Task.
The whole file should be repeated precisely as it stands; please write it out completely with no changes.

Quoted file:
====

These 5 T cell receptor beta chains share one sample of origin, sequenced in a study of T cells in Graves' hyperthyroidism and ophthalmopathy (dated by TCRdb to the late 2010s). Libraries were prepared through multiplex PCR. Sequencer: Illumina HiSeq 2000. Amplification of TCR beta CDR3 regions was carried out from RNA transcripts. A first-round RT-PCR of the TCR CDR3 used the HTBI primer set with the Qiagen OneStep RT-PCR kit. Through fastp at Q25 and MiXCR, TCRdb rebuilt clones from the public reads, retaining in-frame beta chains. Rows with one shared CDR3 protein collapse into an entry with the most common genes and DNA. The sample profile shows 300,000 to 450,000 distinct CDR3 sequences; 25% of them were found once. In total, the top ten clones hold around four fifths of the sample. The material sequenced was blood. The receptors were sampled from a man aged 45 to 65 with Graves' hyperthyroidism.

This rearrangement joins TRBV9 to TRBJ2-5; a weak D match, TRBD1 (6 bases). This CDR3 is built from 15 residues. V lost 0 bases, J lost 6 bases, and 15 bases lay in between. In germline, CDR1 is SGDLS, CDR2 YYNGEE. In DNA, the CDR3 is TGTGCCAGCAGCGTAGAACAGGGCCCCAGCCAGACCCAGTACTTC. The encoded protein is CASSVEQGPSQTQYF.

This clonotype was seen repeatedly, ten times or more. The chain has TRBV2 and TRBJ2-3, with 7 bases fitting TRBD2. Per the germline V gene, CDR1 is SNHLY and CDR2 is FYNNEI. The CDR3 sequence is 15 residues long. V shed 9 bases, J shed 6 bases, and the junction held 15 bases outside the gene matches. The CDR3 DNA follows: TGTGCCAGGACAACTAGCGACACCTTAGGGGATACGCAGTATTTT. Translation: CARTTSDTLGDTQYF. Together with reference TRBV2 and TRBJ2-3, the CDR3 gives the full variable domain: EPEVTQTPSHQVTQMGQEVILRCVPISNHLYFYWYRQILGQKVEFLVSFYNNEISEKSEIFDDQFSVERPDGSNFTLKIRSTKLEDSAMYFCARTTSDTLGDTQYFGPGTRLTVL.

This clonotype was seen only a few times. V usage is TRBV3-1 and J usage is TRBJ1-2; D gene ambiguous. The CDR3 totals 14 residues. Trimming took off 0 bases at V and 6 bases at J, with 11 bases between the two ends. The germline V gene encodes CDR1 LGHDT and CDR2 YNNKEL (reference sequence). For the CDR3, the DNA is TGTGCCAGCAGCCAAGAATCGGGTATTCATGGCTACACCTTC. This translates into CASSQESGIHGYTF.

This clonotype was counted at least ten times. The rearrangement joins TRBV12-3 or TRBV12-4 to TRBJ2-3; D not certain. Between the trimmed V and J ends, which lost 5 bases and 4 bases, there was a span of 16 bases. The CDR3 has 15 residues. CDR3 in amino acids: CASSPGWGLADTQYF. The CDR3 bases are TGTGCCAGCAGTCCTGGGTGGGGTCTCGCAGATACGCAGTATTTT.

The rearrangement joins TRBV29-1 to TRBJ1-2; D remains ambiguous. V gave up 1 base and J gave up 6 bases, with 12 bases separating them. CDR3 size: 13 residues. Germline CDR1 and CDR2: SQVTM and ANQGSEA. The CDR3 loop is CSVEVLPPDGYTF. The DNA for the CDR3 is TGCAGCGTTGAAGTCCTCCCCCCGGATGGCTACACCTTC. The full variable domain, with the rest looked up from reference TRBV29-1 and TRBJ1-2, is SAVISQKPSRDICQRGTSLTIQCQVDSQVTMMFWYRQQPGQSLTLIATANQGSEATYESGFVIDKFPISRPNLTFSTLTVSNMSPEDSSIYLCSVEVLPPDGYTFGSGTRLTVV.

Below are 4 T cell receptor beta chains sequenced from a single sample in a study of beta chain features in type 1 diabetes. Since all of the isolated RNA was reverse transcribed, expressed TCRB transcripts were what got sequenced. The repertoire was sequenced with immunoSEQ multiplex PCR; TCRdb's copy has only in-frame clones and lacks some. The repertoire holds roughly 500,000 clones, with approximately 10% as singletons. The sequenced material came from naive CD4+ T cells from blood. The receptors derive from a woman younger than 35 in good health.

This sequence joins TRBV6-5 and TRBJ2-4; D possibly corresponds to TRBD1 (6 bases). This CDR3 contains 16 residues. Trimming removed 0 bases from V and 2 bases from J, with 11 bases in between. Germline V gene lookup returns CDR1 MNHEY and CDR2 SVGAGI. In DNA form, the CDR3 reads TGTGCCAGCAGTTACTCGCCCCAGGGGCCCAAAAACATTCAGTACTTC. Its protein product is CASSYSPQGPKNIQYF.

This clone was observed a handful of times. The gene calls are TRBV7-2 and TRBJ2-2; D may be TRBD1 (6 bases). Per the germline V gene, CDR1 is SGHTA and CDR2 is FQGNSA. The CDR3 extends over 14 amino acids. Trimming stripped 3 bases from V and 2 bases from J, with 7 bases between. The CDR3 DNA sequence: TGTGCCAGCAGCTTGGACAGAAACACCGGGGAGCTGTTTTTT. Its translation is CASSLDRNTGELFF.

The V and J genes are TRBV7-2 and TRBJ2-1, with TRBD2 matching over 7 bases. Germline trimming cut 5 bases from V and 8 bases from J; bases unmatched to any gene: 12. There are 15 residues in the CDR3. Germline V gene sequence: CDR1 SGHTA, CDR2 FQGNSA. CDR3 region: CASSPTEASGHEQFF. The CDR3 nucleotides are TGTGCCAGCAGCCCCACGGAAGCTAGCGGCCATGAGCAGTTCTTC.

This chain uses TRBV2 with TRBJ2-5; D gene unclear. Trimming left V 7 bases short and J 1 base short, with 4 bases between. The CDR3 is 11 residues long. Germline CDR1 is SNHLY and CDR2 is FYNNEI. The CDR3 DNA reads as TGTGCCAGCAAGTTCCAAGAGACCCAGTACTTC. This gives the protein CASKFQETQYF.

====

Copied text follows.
These 5 T cell receptor beta chains share one sample of origin, sequenced in a study of T cells in Graves' hyperthyroidism and ophthalmopathy (dated by TCRdb to the late 2010s). Libraries were prepared through multiplex PCR. Sequencer: Illumina HiSeq 2000. Amplification of TCR beta CDR3 regions was carried out from RNA transcripts. A first-round RT-PCR of the TCR CDR3 used the HTBI primer set with the Qiagen OneStep RT-PCR kit. Through fastp at Q25 and MiXCR, TCRdb rebuilt clones from the public reads, retaining in-frame beta chains. Rows with one shared CDR3 protein collapse into an entry with the most common genes and DNA. The sample profile shows 300,000 to 450,000 distinct CDR3 sequences; 25% of them were found once. In total, the top ten clones hold around four fifths of the sample. The material sequenced was blood. The receptors were sampled from a man aged 45 to 65 with Graves' hyperthyroidism.

This rearrangement joins TRBV9 to TRBJ2-5; a weak D match, TRBD1 (6 bases). This CDR3 is built from 15 residues. V lost 0 bases, J lost 6 bases, and 15 bases lay in between. In germline, CDR1 is SGDLS, CDR2 YYNGEE. In DNA, the CDR3 is TGTGCCAGCAGCGTAGAACAGGGCCCCAGCCAGACCCAGTACTTC. The encoded protein is CASSVEQGPSQTQYF.

This clonotype was seen repeatedly, ten times or more. The chain has TRBV2 and TRBJ2-3, with 7 bases fitting TRBD2. Per the germline V gene, CDR1 is SNHLY and CDR2 is FYNNEI. The CDR3 sequence is 15 residues long. V shed 9 bases, J shed 6 bases, and the junction held 15 bases outside the gene matches. The CDR3 DNA follows: TGTGCCAGGACAACTAGCGACACCTTAGGGGATACGCAGTATTTT. Translation: CARTTSDTLGDTQYF. Together with reference TRBV2 and TRBJ2-3, the CDR3 gives the full variable domain: EPEVTQTPSHQVTQMGQEVILRCVPISNHLYFYWYRQILGQKVEFLVSFYNNEISEKSEIFDDQFSVERPDGSNFTLKIRSTKLEDSAMYFCARTTSDTLGDTQYFGPGTRLTVL.

This clonotype was seen only a few times. V usage is TRBV3-1 and J usage is TRBJ1-2; D gene ambiguous. The CDR3 totals 14 residues. Trimming took off 0 bases at V and 6 bases at J, with 11 bases between the two ends. The germline V gene encodes CDR1 LGHDT and CDR2 YNNKEL (reference sequence). For the CDR3, the DNA is TGTGCCAGCAGCCAAGAATCGGGTATTCATGGCTACACCTTC. This translates into CASSQESGIHGYTF.

This clonotype was counted at least ten times. The rearrangement joins TRBV12-3 or TRBV12-4 to TRBJ2-3; D not certain. Between the trimmed V and J ends, which lost 5 bases and 4 bases, there was a span of 16 bases. The CDR3 has 15 residues. CDR3 in amino acids: CASSPGWGLADTQYF. The CDR3 bases are TGTGCCAGCAGTCCTGGGTGGGGTCTCGCAGATACGCAGTATTTT.

The rearrangement joins TRBV29-1 to TRBJ1-2; D remains ambiguous. V gave up 1 base and J gave up 6 bases, with 12 bases separating them. CDR3 size: 13 residues. Germline CDR1 and CDR2: SQVTM and ANQGSEA. The CDR3 loop is CSVEVLPPDGYTF. The DNA for the CDR3 is TGCAGCGTTGAAGTCCTCCCCCCGGATGGCTACACCTTC. The full variable domain, with the rest looked up from reference TRBV29-1 and TRBJ1-2, is SAVISQKPSRDICQRGTSLTIQCQVDSQVTMMFWYRQQPGQSLTLIATANQGSEATYESGFVIDKFPISRPNLTFSTLTVSNMSPEDSSIYLCSVEVLPPDGYTFGSGTRLTVV.

Below are 4 T cell receptor beta chains sequenced from a single sample in a study of beta chain features in type 1 diabetes. Since all of the isolated RNA was reverse transcribed, expressed TCRB transcripts were what got sequenced. The repertoire was sequenced with immunoSEQ multiplex PCR; TCRdb's copy has only in-frame clones and lacks some. The repertoire holds roughly 500,000 clones, with approximately 10% as singletons. The sequenced material came from naive CD4+ T cells from blood. The receptors derive from a woman younger than 35 in good health.

This sequence joins TRBV6-5 and TRBJ2-4; D possibly corresponds to TRBD1 (6 bases). This CDR3 contains 16 residues. Trimming removed 0 bases from V and 2 bases from J, with 11 bases in between. Germline V gene lookup returns CDR1 MNHEY and CDR2 SVGAGI. In DNA form, the CDR3 reads TGTGCCAGCAGTTACTCGCCCCAGGGGCCCAAAAACATTCAGTACTTC. Its protein product is CASSYSPQGPKNIQYF.

This clone was observed a handful of times. The gene calls are TRBV7-2 and TRBJ2-2; D may be TRBD1 (6 bases). Per the germline V gene, CDR1 is SGHTA and CDR2 is FQGNSA. The CDR3 extends over 14 amino acids. Trimming stripped 3 bases from V and 2 bases from J, with 7 bases between. The CDR3 DNA sequence: TGTGCCAGCAGCTTGGACAGAAACACCGGGGAGCTGTTTTTT. Its translation is CASSLDRNTGELFF.

The V and J genes are TRBV7-2 and TRBJ2-1, with TRBD2 matching over 7 bases. Germline trimming cut 5 bases from V and 8 bases from J; bases unmatched to any gene: 12. There are 15 residues in the CDR3. Germline V gene sequence: CDR1 SGHTA, CDR2 FQGNSA. CDR3 region: CASSPTEASGHEQFF. The CDR3 nucleotides are TGTGCCAGCAGCCCCACGGAAGCTAGCGGCCATGAGCAGTTCTTC.

This chain uses TRBV2 with TRBJ2-5; D gene unclear. Trimming left V 7 bases short and J 1 base short, with 4 bases between. The CDR3 is 11 residues long. Germline CDR1 is SNHLY and CDR2 is FYNNEI. The CDR3 DNA reads as TGTGCCAGCAAGTTCCAAGAGACCCAGTACTTC. This gives the protein CASKFQETQYF.